Armed organizations in Gaza do violate international humanitarian law and make no distinction between military and civilian targets. This conflation subverts the most fundamental principle of humanitarian law, namely, reducing harm to civilians as much as possible and keeping them out of combat zones.
According to Israel, this conduct gives it carte blanche to do as it wishes, releasing it from the obligation to obey the law and justifying the extensive harm it inflicts on the civilian population. This interpretation automatically justifies any action Israel wishes to carry out in the Gaza Strip, no matter how horrifying the consequences, absolving it of the duty to keep harm to civilians and their property to a minimum and draining all meaning out of the principle that one party’s failure to follow the rules does not release the other from its obligation to do so.
Israel is the one that chose to fire the missiles that caused death and destruction, and therefore, Israel alone bears the full responsibility for harming Palestinian civilians and their property. Any interpretation that puts the responsibility for this action and its consequences on the Palestinians must be flatly rejected.
Until next time:
During the rounds of fighting that have taken place in the Gaza Strip in recent years, Israel has attacked densely populated residential areas from the air, ground and sea. Thousands of Palestinians have been killed, thousands more have been injured, tens of thousands of homes have been destroyed and hundreds of thousands of people have been left homeless. Entire families have lost their whole world in the blink of an eye, unable to protect their children or themselves inside their own homes. Though patently illegal, this policy is fully backed by Israel’s political, legal and military leadership.
Thus, the air strike on homes in the Gaza Strip on the night of 9 May 2023 is not an exception or an aberration. As in many other cases, it was not undertaken as an act of self-defense, in the face of clear and immediate danger that could not be averted by any other means. On the contrary: Israeli decision-makers chose the timing, the targets and the means. They consciously chose to fire missiles at homes in the middle of the night, while families were asleep in their beds, knowing it was expected that many – including small children – would be killed.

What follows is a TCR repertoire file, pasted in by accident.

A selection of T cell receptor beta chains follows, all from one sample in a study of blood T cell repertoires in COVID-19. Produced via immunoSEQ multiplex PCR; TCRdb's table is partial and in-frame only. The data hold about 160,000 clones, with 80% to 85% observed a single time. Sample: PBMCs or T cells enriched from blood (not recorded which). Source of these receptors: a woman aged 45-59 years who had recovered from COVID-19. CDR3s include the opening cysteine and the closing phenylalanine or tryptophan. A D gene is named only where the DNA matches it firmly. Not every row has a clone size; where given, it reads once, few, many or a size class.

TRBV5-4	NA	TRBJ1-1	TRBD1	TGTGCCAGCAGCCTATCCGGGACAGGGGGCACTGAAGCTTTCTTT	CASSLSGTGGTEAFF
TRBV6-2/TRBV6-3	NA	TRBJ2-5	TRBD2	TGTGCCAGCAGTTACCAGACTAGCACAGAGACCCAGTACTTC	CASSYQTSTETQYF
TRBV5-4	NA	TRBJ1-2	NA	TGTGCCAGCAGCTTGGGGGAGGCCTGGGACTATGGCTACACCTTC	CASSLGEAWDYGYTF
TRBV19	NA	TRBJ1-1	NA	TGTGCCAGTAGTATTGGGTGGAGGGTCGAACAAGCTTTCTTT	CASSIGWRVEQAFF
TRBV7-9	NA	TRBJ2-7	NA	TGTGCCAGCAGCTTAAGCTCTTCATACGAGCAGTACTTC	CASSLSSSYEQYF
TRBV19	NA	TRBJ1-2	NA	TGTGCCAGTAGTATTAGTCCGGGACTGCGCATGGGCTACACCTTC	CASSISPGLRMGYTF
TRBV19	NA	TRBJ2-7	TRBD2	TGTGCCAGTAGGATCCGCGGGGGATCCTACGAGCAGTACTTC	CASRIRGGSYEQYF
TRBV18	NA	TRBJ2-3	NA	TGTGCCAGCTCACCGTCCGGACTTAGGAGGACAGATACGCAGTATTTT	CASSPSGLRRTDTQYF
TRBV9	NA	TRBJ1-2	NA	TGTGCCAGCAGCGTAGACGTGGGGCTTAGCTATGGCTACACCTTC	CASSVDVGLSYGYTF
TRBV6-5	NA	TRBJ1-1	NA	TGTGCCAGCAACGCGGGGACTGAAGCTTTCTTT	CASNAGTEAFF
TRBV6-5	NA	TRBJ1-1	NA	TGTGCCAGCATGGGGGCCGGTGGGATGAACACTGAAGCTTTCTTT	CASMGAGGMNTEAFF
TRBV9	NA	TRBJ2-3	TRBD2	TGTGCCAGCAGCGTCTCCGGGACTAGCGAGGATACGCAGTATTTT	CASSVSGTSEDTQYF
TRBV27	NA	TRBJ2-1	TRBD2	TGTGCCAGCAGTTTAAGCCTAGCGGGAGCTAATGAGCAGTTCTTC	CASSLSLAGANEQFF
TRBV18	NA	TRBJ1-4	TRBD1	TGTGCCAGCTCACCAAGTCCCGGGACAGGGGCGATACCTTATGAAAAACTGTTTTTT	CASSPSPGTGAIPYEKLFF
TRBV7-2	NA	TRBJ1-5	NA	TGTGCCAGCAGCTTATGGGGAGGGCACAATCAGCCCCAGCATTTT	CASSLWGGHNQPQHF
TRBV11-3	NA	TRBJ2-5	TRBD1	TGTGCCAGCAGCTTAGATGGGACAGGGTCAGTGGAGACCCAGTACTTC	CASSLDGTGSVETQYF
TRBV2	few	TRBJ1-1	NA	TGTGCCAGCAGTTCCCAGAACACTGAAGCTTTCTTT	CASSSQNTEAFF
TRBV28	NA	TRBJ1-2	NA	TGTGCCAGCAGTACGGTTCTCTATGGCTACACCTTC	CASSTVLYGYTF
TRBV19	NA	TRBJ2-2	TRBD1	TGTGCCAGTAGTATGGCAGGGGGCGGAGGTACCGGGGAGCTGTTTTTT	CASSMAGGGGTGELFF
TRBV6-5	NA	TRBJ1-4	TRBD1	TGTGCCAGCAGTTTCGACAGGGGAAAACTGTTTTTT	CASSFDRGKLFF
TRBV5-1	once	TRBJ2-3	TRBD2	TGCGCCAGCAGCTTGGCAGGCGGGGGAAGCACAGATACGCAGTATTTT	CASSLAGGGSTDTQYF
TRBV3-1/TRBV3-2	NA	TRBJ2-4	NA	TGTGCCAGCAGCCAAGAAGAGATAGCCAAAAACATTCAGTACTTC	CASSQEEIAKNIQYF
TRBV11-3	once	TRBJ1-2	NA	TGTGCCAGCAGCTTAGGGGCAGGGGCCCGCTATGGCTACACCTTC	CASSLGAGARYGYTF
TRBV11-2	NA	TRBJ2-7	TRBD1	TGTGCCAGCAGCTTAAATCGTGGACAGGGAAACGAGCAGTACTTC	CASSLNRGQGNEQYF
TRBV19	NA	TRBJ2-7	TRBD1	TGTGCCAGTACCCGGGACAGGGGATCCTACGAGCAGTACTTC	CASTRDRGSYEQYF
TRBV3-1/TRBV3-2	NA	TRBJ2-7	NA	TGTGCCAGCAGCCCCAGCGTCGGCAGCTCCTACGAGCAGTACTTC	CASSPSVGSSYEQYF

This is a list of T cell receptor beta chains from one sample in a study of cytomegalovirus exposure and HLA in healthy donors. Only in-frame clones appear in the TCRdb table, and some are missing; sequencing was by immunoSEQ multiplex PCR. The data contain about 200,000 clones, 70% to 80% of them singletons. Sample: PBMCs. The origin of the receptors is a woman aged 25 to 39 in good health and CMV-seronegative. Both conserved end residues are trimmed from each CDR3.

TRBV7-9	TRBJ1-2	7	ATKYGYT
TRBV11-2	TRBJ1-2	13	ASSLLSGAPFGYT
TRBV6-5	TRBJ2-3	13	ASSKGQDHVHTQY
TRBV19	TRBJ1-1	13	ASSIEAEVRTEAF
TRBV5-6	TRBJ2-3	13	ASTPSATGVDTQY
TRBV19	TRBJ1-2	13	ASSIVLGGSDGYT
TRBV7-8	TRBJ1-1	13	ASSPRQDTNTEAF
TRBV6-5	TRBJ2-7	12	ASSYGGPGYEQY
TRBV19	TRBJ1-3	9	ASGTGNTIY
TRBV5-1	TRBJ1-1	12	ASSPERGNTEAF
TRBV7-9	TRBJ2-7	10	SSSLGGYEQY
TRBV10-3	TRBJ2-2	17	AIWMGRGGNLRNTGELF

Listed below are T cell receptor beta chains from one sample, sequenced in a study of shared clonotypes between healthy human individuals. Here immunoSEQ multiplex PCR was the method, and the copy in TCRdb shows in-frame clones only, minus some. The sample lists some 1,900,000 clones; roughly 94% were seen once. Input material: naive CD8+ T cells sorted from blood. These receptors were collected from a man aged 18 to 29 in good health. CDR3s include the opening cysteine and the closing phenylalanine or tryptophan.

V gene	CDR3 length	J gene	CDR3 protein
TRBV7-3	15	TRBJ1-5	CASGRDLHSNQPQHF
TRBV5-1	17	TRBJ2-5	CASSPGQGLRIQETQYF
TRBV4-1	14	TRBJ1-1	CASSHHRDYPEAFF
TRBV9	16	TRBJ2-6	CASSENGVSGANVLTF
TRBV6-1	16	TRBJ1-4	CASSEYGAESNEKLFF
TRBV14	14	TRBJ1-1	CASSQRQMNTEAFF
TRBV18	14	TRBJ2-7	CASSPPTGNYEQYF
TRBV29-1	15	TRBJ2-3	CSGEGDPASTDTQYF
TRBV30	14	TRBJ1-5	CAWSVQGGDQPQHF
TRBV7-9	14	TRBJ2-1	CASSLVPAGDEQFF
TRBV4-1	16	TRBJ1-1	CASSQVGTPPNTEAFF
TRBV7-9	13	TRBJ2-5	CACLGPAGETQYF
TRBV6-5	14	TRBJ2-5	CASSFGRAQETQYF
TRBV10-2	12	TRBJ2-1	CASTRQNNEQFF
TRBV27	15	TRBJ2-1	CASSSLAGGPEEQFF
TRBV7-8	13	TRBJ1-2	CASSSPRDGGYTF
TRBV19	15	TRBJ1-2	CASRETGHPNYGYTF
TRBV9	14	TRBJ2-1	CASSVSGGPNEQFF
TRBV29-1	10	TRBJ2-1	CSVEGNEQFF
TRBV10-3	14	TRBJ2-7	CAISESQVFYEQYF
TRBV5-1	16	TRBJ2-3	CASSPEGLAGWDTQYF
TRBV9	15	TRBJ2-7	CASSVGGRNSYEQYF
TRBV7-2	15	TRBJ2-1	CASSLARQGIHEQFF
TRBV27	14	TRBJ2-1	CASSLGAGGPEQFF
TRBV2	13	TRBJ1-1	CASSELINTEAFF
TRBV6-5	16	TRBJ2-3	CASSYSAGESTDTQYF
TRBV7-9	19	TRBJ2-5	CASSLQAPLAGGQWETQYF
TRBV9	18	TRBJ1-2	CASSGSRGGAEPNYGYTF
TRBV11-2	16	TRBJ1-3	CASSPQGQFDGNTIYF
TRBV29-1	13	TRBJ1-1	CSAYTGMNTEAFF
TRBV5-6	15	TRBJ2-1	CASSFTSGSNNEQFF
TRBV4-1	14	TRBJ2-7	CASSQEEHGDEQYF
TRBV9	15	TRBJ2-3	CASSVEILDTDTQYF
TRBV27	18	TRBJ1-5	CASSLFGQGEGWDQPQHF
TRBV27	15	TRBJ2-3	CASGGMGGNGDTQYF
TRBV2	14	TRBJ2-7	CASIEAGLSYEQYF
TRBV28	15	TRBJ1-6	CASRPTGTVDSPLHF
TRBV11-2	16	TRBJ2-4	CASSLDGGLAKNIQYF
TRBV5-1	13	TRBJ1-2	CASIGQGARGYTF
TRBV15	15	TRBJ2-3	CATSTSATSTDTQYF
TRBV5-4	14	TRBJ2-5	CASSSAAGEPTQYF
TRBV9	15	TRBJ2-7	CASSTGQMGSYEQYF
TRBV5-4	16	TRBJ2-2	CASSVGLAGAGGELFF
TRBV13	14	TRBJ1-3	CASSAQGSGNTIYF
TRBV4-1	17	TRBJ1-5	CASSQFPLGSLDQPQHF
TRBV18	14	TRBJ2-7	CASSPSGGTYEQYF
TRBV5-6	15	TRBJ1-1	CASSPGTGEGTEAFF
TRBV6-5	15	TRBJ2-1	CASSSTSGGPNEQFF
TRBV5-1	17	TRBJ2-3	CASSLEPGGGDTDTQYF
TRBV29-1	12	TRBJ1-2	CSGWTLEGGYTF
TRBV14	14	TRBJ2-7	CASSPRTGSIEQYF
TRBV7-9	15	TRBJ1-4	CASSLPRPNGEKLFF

The legal opinions Israel provided to itself, clearing the strike, rely on an erroneous interpretation of international humanitarian law and a morally distorted worldview, both of which must be rejected. As with any crime, there are people who are criminally liable, including the Prime Minister, the Minister of Defense, the Chief of Staff, the Commander of the Air Force and the Military Advocate General.
Not long ago Israeli officials were trying to claim the moral high ground by distancing themselves from illegal acts that blatantly violate International law. Such acts were described as having a “black flag” of flagrant “illegality that pains the eye and outrages the heart” flying over them. But nowadays Israeli decision-makers no longer even bother trying to hide the fact that for them, killing innocent people, including small children, is considered legitimate, not for lack of choice, not in the face of insurmountable, immediate life-threatening danger, but as the high road, as the culmination of a reflective decision-making process, by choice, by will.